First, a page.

The competition’s final will be held in Texas in October, and Team Bath Heart (TBH) is attempting to develop, prototype, and test a fully functional artificial heart there.

The 30-person student-led team, comprised of engineering majors in electrical, mechanical, and robotics, will represent the UK at the Heart Hackathon against seven other teams from nations such as Australia, Egypt, Sweden, and the USA.

In order to help patients with specific cardiovascular conditions while they wait for a donor heart to be discovered or to help their hearts recover, artificial hearts are already utilized in medicine.

Beyond the capabilities of a Ventricular Assist Device, the device will be able to perform every function of a native heart as a Complete Artificial Heart.

According to Fleur Upton, the team’s project manager, students are developing practical problem-solving skills while assisting in the research of improved heart failure treatments. “We are fortunate to have a lot of incredibly intriguing student teams here at Bath, but in our case the idea that our work might potentially benefit seriously ill people is really enticing,” team member Francisco Nabais adds.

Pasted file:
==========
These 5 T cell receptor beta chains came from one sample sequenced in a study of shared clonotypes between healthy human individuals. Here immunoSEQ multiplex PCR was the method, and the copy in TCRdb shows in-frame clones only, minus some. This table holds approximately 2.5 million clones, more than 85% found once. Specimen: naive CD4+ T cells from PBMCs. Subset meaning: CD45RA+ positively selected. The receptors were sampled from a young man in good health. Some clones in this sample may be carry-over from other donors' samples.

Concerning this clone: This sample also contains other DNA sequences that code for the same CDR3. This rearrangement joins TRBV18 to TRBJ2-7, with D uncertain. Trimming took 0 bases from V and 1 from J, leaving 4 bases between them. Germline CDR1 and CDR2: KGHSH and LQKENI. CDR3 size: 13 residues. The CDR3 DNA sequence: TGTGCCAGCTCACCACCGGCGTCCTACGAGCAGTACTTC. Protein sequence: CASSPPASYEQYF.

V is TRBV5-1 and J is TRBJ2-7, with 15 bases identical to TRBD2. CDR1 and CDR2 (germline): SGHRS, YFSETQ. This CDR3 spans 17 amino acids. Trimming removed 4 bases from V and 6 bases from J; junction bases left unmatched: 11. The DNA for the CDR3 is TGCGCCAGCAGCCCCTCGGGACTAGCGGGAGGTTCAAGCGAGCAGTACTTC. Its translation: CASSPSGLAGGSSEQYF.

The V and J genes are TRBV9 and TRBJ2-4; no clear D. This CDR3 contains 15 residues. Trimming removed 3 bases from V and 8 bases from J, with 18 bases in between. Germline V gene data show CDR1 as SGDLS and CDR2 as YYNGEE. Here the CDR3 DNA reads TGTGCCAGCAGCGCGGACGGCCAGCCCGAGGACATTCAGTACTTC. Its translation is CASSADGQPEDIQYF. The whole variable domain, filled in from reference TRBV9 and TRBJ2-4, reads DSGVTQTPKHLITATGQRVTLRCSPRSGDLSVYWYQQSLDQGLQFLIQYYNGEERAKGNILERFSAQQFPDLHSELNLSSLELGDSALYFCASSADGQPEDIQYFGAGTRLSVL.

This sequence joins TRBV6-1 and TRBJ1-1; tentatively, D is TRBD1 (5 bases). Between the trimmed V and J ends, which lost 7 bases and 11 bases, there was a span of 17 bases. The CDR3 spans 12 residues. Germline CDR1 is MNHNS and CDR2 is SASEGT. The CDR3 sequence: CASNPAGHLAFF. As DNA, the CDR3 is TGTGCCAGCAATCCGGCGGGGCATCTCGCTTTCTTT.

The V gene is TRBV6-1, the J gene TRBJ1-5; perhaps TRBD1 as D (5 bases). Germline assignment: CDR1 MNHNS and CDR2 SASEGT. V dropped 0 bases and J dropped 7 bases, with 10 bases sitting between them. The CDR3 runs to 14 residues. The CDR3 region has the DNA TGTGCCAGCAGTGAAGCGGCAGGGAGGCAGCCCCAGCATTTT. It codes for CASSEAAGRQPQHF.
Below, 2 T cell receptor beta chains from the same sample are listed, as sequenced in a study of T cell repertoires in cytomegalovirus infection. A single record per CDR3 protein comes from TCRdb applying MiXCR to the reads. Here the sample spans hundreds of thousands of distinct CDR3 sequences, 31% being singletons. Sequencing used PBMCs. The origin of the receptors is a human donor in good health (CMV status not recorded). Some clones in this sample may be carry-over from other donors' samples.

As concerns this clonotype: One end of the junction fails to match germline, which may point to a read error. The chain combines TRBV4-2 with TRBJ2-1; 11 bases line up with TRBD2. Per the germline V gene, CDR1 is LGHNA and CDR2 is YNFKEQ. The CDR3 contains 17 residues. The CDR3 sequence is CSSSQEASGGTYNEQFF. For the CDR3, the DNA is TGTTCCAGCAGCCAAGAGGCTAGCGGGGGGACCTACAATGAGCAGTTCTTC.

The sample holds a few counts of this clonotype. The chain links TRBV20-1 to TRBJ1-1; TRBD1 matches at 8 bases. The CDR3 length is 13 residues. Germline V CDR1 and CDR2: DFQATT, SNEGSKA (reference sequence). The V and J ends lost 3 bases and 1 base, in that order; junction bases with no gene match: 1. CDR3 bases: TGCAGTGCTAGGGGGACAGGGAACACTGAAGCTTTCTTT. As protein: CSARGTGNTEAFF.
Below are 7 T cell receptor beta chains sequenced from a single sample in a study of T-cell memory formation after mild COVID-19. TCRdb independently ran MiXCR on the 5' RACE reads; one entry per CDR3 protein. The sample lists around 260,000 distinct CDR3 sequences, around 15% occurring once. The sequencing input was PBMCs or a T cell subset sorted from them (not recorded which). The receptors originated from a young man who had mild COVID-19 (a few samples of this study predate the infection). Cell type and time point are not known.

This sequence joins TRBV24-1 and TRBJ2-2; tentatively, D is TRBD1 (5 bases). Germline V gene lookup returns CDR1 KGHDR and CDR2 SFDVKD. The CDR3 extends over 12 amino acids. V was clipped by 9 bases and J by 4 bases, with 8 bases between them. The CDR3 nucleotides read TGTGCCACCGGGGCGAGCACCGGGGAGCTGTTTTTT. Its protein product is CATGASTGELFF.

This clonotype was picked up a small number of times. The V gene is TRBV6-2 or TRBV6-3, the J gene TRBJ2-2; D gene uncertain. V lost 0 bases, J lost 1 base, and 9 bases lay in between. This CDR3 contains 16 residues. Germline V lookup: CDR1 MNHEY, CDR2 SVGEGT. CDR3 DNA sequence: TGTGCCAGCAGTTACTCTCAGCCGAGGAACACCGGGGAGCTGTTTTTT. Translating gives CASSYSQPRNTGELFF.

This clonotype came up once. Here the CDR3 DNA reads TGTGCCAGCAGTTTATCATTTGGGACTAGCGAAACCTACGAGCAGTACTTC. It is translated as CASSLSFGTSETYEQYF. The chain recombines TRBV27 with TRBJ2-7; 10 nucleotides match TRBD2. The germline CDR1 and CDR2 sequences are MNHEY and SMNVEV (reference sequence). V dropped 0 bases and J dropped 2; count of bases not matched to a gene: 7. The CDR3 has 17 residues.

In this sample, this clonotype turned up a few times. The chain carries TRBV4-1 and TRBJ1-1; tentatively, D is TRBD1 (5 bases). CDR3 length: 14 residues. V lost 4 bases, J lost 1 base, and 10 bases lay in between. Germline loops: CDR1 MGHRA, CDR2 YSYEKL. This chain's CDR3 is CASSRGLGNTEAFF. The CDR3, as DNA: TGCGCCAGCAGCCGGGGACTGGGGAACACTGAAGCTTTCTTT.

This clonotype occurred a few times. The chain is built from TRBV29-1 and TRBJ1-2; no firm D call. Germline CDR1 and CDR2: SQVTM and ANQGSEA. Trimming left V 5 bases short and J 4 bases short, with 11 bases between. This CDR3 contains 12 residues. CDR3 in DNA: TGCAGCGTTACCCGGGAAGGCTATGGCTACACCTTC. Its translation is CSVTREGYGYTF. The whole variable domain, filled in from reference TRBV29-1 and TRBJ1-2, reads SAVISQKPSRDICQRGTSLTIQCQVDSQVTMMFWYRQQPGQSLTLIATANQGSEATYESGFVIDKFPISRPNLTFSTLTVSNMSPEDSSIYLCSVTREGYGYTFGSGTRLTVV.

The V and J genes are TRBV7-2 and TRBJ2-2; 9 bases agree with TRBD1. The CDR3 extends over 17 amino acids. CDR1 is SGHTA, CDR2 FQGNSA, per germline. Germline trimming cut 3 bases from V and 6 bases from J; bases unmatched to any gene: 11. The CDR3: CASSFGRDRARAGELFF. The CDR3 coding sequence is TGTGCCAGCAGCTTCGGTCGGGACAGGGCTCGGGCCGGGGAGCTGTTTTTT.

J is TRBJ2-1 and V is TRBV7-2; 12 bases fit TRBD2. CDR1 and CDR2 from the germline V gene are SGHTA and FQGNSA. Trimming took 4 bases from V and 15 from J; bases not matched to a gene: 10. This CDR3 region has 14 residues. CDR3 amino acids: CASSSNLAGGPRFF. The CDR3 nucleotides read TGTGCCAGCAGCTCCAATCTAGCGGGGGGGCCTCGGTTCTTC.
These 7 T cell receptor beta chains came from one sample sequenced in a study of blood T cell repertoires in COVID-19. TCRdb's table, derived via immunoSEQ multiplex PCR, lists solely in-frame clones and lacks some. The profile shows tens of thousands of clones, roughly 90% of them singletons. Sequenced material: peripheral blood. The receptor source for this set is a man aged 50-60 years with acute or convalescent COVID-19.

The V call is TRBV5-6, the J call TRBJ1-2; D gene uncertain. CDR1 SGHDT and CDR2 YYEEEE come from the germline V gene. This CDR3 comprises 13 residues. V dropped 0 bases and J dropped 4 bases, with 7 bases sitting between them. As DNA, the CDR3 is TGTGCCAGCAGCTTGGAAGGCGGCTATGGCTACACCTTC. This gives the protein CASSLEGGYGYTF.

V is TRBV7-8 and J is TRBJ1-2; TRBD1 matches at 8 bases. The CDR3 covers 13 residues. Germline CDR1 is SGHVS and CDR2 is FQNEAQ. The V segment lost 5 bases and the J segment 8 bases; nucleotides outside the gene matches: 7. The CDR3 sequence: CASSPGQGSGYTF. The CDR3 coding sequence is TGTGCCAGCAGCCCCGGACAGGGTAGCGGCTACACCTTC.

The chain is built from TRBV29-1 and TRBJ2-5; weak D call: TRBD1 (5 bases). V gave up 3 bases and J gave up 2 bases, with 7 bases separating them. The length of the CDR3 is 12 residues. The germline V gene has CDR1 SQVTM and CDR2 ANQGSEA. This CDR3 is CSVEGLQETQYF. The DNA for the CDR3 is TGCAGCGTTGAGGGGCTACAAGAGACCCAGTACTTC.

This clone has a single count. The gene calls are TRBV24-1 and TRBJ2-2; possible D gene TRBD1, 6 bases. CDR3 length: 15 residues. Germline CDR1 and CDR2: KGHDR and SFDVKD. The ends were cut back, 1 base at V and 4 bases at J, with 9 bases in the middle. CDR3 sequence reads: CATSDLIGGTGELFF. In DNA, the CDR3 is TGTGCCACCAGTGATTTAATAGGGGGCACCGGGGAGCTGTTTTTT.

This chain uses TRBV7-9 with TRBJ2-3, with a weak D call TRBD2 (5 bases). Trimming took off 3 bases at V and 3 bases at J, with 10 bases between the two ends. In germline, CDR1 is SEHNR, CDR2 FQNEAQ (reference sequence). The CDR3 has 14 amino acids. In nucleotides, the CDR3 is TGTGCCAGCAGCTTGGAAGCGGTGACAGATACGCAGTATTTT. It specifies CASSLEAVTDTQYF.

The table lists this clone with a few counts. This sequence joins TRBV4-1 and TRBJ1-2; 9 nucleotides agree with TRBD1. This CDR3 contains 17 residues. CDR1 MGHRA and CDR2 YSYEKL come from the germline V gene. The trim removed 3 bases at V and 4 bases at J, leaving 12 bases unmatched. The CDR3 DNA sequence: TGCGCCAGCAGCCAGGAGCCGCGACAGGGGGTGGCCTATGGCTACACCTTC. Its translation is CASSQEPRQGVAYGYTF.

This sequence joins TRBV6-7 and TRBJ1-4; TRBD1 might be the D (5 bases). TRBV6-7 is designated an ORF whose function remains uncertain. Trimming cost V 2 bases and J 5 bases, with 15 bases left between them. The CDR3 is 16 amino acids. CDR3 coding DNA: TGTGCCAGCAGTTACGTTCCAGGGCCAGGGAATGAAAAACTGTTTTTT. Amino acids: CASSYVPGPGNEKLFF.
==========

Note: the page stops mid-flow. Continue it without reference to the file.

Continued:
A variety of cutting-edge medical-grade materials, robotics technology, and features, such as automated flow rate adjustment to react like a genuine heart do, are all included in the artificial heart that the Bath team is developing.

“It’s inspiring to see the work the team is doing and the attitude they’re adopting,” says Dr. Katharine Fraser, a Senior Professor in Mechanical Engineering and the team’s academic supervisor. my own investigation is in the field of artificial heart and vascular technologies, and while they have existed for a few years now it’s wonderful to see how the team is approaching the same problems we researchers are investigating.

“Medical engineering and technologies like these have massive industrial potential, so as well as gaining great problem-solving and management experience in entering the competition, the team are also building really relevant skills for their future careers.”